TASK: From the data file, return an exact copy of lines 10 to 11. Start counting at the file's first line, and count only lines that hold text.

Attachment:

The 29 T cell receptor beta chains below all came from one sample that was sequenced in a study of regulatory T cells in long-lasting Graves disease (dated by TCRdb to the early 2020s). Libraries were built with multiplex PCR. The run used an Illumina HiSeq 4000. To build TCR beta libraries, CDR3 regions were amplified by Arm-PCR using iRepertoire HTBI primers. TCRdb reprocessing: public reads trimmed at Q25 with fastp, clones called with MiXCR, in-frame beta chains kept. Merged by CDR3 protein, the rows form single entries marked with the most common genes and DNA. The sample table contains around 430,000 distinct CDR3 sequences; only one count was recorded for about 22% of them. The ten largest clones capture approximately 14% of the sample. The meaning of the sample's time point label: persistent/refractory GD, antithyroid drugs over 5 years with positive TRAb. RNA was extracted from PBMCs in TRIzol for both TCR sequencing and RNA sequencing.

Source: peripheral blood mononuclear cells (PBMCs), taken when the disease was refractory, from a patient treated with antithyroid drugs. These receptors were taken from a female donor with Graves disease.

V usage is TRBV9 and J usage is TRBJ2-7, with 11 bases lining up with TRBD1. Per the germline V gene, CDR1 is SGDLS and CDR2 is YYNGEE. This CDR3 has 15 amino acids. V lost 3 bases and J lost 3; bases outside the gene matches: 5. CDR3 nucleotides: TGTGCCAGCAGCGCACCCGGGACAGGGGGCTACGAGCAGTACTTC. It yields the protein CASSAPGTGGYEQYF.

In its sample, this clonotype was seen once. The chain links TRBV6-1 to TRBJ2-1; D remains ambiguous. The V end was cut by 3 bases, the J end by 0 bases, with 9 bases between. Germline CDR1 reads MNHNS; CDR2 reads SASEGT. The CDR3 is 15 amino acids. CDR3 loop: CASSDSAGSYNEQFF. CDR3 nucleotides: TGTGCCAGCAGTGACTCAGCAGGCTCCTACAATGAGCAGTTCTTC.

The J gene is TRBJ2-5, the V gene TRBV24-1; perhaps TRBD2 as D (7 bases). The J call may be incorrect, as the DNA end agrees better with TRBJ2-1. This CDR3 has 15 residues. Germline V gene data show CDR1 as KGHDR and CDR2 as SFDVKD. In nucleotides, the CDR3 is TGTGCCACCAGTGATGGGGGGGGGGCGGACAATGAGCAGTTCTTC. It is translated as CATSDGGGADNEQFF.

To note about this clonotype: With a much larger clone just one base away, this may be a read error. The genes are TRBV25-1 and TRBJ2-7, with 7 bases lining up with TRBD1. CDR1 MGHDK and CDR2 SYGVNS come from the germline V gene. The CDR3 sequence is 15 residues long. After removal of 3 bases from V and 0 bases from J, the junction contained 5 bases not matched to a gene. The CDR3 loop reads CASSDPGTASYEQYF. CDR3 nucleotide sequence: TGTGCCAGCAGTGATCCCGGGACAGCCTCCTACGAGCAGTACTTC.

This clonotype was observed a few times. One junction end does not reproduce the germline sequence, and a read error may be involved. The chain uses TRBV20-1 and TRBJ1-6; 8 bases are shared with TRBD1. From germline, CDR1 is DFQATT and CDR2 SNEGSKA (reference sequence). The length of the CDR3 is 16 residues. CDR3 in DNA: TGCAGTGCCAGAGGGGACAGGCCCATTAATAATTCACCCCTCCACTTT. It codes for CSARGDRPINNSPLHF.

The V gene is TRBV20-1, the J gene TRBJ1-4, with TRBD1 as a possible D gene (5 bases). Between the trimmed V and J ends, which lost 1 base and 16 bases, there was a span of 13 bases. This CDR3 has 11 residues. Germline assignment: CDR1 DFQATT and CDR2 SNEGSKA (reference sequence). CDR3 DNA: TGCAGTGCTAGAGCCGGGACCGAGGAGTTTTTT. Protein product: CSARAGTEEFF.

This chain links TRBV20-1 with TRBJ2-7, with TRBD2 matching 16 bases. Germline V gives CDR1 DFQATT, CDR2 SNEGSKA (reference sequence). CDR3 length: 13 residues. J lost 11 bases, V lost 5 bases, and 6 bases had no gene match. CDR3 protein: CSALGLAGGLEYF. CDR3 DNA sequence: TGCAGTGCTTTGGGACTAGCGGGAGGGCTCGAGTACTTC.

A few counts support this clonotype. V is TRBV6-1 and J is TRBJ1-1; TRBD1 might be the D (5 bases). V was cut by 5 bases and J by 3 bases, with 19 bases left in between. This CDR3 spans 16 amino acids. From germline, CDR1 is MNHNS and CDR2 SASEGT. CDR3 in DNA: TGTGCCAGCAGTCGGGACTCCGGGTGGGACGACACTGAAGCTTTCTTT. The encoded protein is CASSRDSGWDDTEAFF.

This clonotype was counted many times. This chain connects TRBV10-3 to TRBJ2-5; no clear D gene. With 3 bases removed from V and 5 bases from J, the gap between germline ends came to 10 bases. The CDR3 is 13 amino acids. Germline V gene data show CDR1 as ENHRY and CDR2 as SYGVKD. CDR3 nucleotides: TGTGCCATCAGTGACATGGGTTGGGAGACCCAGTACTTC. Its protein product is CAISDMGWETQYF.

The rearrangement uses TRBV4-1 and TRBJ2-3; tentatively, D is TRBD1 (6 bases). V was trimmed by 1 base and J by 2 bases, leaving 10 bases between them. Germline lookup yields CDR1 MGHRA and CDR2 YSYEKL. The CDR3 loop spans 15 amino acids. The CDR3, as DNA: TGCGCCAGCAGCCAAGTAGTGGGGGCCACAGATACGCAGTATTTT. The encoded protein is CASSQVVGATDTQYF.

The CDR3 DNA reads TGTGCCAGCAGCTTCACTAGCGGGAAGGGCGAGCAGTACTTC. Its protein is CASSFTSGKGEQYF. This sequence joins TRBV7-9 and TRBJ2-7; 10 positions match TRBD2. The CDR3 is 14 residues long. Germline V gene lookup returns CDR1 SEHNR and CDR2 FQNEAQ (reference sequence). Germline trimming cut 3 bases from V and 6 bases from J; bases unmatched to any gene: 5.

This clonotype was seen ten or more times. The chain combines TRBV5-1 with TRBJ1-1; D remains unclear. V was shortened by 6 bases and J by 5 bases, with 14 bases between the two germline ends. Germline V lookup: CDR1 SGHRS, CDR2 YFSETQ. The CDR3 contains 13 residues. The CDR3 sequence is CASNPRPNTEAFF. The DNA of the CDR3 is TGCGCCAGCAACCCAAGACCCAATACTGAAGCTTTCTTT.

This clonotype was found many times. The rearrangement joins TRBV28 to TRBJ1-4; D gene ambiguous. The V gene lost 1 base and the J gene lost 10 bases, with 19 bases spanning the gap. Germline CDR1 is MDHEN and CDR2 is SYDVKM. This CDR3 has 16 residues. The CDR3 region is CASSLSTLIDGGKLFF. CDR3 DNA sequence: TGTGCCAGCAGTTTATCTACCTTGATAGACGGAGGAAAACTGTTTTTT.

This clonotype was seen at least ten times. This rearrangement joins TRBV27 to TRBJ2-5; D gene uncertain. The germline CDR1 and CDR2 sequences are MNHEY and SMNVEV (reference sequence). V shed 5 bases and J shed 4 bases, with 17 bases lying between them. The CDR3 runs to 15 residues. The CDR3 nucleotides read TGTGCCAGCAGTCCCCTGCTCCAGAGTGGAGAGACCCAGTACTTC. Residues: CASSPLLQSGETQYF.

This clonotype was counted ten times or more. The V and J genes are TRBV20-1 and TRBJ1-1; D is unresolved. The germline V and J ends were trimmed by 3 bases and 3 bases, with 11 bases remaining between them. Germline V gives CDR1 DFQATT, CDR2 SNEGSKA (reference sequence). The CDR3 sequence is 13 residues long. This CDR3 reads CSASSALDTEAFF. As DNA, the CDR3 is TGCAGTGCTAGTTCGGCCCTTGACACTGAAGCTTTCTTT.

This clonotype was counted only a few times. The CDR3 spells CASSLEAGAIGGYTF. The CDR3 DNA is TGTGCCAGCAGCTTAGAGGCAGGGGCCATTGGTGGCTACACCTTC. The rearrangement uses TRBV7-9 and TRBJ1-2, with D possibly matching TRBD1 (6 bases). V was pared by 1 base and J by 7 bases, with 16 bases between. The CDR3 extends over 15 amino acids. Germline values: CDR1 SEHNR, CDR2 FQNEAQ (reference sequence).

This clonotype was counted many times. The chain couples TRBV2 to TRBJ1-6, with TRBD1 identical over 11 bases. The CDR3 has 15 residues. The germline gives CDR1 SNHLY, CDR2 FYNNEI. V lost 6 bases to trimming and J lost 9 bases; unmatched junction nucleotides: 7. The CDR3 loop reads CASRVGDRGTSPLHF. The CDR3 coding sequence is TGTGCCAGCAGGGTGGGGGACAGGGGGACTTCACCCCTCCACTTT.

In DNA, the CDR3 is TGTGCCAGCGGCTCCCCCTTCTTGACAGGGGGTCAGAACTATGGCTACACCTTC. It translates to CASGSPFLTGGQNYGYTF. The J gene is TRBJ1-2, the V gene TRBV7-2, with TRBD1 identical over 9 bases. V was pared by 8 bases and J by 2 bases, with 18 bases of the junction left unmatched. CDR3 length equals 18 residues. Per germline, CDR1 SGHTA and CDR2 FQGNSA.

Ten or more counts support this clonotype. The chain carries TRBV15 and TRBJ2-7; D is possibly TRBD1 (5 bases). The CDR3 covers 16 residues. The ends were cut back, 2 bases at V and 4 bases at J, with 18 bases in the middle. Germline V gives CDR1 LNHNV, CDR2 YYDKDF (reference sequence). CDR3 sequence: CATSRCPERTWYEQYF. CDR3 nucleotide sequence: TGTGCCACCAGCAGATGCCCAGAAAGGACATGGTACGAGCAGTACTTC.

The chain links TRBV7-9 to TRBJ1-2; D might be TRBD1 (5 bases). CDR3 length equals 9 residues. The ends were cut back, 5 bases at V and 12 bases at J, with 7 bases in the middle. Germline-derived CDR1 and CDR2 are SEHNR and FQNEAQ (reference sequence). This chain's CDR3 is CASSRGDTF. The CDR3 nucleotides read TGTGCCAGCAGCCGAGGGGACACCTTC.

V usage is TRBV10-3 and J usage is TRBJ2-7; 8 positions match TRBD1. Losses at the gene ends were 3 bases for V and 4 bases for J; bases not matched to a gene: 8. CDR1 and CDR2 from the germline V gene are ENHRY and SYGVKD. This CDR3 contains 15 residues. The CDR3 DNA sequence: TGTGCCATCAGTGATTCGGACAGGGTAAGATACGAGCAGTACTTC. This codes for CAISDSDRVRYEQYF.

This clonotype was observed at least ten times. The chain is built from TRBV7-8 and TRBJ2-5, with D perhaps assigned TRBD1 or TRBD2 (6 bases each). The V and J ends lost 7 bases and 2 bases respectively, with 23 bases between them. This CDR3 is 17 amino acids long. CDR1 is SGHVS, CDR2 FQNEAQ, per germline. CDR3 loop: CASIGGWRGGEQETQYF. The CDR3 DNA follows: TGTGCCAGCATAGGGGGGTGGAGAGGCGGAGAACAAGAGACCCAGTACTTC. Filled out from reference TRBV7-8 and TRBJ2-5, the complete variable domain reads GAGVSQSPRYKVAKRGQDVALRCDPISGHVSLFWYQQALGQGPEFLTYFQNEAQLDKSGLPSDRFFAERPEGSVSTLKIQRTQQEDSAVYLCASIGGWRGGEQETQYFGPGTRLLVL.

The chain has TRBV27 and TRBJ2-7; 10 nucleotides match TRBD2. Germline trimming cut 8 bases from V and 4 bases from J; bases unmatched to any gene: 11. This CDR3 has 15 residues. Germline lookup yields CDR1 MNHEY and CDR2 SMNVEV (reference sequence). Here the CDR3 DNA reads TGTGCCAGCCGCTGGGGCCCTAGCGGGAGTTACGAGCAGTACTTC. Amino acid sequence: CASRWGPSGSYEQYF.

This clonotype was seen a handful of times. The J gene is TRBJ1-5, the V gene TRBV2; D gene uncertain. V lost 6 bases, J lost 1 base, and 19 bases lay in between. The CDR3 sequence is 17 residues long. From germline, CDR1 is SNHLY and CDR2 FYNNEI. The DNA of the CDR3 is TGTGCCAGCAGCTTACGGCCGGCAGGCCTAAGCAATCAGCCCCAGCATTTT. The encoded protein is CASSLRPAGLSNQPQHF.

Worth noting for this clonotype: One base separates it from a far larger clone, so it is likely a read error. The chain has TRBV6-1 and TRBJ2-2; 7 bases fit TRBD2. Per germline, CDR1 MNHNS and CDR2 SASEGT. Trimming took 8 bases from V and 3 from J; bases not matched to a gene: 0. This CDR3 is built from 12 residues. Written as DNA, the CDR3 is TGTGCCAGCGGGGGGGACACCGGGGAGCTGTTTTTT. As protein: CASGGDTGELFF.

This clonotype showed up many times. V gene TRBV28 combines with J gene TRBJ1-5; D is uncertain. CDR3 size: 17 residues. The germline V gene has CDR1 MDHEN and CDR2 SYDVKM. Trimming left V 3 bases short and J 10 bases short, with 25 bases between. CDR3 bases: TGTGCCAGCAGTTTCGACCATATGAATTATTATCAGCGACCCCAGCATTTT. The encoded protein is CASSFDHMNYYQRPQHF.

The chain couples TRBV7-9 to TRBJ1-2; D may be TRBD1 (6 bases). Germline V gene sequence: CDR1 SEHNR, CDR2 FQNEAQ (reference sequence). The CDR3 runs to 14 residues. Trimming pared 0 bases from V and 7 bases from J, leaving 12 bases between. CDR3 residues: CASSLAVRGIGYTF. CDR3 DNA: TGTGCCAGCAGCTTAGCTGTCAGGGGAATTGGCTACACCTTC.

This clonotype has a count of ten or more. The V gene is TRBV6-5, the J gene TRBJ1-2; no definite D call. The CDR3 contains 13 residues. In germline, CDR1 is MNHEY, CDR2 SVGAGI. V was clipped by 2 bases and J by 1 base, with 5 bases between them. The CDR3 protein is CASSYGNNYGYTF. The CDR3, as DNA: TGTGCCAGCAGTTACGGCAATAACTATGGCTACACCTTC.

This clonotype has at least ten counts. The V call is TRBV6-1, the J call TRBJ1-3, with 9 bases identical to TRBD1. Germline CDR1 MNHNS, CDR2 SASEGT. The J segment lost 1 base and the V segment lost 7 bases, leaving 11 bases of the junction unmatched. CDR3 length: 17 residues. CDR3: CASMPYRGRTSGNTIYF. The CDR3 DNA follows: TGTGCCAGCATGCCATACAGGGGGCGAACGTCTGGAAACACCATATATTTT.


A few counts support this clonotype. V is TRBV6-1 and J is TRBJ1-1; TRBD1 might be the D (5 bases). V was cut by 5 bases and J by 3 bases, with 19 bases left in between. This CDR3 spans 16 amino acids. From germline, CDR1 is MNHNS and CDR2 SASEGT. CDR3 in DNA: TGTGCCAGCAGTCGGGACTCCGGGTGGGACGACACTGAAGCTTTCTTT. The encoded protein is CASSRDSGWDDTEAFF.

This clonotype was counted many times. This chain connects TRBV10-3 to TRBJ2-5; no clear D gene. With 3 bases removed from V and 5 bases from J, the gap between germline ends came to 10 bases. The CDR3 is 13 amino acids. Germline V gene data show CDR1 as ENHRY and CDR2 as SYGVKD. CDR3 nucleotides: TGTGCCATCAGTGACATGGGTTGGGAGACCCAGTACTTC. Its protein product is CAISDMGWETQYF.